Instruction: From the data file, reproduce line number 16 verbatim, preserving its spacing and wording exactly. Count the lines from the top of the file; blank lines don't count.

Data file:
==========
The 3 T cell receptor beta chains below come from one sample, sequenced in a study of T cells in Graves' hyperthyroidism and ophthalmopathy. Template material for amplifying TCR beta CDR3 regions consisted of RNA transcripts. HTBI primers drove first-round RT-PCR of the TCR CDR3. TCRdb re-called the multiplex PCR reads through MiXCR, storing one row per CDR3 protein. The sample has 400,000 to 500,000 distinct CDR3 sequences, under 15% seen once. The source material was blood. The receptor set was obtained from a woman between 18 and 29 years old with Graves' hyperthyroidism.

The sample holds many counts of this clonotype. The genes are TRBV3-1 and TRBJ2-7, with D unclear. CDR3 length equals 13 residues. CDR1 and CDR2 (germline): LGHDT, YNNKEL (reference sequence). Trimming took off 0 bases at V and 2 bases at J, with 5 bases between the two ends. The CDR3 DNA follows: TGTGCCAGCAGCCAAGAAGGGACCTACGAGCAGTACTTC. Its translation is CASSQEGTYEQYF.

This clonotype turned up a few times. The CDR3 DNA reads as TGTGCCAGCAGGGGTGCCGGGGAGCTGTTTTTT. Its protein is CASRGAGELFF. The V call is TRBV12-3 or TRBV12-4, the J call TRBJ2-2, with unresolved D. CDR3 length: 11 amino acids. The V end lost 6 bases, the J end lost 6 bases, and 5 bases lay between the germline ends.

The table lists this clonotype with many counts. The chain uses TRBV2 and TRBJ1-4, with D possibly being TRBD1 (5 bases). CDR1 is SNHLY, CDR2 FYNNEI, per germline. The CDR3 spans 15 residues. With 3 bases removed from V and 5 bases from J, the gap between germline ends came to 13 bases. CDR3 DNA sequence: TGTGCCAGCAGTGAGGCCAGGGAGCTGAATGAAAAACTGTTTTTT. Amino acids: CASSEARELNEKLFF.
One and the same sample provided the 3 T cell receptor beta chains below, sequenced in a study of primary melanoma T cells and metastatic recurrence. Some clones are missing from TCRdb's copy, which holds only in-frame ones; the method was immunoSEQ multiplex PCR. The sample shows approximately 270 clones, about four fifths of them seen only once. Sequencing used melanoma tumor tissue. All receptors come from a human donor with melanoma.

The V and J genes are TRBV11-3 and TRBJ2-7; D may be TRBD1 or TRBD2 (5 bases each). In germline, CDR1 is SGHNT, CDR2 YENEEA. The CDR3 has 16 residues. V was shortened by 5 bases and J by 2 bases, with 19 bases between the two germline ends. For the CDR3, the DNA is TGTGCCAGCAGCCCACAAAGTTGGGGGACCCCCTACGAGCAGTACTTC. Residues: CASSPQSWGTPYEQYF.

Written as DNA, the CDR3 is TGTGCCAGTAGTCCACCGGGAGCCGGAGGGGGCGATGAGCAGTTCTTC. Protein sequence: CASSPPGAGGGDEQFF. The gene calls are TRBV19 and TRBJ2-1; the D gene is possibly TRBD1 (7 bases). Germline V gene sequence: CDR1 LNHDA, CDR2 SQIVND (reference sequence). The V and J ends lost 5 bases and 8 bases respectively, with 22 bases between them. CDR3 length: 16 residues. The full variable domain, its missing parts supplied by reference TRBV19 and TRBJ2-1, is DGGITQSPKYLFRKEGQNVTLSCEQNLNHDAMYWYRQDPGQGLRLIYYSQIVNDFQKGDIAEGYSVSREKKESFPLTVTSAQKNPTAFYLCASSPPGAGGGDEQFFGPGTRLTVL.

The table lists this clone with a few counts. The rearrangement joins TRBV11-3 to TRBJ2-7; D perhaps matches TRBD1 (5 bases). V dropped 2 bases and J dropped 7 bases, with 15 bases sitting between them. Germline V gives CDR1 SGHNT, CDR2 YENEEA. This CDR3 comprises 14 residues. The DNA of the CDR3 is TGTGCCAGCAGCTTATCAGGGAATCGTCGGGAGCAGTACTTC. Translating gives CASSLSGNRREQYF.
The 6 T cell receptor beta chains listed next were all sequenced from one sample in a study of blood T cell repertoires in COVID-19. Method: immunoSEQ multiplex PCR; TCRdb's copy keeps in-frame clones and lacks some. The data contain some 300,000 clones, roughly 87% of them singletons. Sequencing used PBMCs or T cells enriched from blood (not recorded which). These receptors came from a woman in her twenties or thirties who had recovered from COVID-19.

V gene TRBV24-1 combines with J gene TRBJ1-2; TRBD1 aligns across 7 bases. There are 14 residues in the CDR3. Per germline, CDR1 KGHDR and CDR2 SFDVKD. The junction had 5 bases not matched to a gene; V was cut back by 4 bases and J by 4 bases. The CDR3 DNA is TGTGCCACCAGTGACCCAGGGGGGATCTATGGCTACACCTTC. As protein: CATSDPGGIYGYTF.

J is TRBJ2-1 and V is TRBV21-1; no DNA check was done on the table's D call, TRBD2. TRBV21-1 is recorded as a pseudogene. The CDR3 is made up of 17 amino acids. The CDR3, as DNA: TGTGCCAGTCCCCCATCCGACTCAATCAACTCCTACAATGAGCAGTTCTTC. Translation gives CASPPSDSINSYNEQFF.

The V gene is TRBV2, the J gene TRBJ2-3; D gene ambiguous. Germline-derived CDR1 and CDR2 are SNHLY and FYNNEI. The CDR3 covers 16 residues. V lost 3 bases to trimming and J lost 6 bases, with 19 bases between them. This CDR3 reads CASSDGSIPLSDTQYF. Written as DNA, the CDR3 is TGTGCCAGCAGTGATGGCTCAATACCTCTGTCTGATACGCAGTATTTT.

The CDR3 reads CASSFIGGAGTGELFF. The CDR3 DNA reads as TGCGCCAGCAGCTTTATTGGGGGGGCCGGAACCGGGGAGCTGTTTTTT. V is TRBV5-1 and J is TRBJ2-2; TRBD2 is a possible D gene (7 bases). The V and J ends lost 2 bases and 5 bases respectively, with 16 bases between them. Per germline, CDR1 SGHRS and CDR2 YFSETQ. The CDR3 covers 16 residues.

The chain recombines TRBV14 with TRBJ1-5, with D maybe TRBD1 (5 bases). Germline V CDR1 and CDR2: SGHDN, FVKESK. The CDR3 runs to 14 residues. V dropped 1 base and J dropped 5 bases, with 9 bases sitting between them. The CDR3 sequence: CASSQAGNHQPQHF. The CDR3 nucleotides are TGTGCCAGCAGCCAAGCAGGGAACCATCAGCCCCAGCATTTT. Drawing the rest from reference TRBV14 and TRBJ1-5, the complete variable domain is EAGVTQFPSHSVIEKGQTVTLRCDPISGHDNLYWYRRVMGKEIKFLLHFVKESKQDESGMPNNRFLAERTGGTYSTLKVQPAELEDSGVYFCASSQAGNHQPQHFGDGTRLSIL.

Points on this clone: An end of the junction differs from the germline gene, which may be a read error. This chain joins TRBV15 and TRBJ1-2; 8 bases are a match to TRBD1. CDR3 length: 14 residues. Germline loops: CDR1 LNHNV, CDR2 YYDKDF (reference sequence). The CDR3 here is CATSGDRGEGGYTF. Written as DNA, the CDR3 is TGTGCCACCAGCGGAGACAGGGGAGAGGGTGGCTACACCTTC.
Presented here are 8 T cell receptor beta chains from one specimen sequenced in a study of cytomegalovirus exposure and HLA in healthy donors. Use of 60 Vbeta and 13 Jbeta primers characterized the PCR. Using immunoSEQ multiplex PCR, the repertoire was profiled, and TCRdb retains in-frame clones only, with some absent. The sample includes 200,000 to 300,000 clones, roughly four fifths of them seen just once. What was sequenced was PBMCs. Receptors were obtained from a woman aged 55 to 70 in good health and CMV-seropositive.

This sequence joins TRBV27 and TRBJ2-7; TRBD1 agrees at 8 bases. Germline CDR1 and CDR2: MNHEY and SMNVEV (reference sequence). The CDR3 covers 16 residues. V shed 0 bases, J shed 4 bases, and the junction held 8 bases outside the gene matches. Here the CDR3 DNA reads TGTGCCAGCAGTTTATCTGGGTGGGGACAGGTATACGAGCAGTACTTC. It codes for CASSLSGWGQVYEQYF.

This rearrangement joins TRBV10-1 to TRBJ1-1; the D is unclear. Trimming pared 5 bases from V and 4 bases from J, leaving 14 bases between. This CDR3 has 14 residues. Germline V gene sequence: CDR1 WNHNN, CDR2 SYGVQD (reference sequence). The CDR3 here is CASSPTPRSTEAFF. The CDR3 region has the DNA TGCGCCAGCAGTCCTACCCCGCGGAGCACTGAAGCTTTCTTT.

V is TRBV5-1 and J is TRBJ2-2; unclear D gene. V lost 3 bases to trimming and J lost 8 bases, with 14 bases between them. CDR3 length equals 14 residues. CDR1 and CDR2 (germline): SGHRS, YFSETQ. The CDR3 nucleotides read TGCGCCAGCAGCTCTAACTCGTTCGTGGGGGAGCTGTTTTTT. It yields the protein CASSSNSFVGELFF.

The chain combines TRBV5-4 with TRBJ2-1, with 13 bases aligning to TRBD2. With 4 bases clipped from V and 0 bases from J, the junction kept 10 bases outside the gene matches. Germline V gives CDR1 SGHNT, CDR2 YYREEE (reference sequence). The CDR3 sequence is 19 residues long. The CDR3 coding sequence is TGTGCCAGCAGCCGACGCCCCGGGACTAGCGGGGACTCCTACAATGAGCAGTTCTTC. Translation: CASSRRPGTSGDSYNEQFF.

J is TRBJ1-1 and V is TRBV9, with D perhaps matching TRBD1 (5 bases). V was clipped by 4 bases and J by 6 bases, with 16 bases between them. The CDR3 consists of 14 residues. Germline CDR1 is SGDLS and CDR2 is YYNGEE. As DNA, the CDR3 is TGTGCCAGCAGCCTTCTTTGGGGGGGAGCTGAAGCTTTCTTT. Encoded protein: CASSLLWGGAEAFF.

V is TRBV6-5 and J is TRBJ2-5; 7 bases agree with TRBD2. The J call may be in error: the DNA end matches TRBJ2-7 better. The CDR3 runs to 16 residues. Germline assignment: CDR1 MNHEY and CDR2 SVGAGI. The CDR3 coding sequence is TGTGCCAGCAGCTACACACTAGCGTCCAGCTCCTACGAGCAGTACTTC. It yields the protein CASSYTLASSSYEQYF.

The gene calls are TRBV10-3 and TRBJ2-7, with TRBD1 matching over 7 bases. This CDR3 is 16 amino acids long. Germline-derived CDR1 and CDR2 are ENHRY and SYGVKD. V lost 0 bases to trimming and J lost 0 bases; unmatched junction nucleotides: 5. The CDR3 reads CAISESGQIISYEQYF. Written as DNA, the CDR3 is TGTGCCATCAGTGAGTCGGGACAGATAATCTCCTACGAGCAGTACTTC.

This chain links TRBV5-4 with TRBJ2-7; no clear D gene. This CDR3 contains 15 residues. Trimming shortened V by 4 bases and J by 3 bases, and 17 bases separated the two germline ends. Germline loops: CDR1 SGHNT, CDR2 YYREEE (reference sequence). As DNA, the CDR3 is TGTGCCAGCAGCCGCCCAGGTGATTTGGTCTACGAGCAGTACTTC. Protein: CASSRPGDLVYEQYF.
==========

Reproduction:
Presented here are 8 T cell receptor beta chains from one specimen sequenced in a study of cytomegalovirus exposure and HLA in healthy donors. Use of 60 Vbeta and 13 Jbeta primers characterized the PCR. Using immunoSEQ multiplex PCR, the repertoire was profiled, and TCRdb retains in-frame clones only, with some absent. The sample includes 200,000 to 300,000 clones, roughly four fifths of them seen just once. What was sequenced was PBMCs. Receptors were obtained from a woman aged 55 to 70 in good health and CMV-seropositive.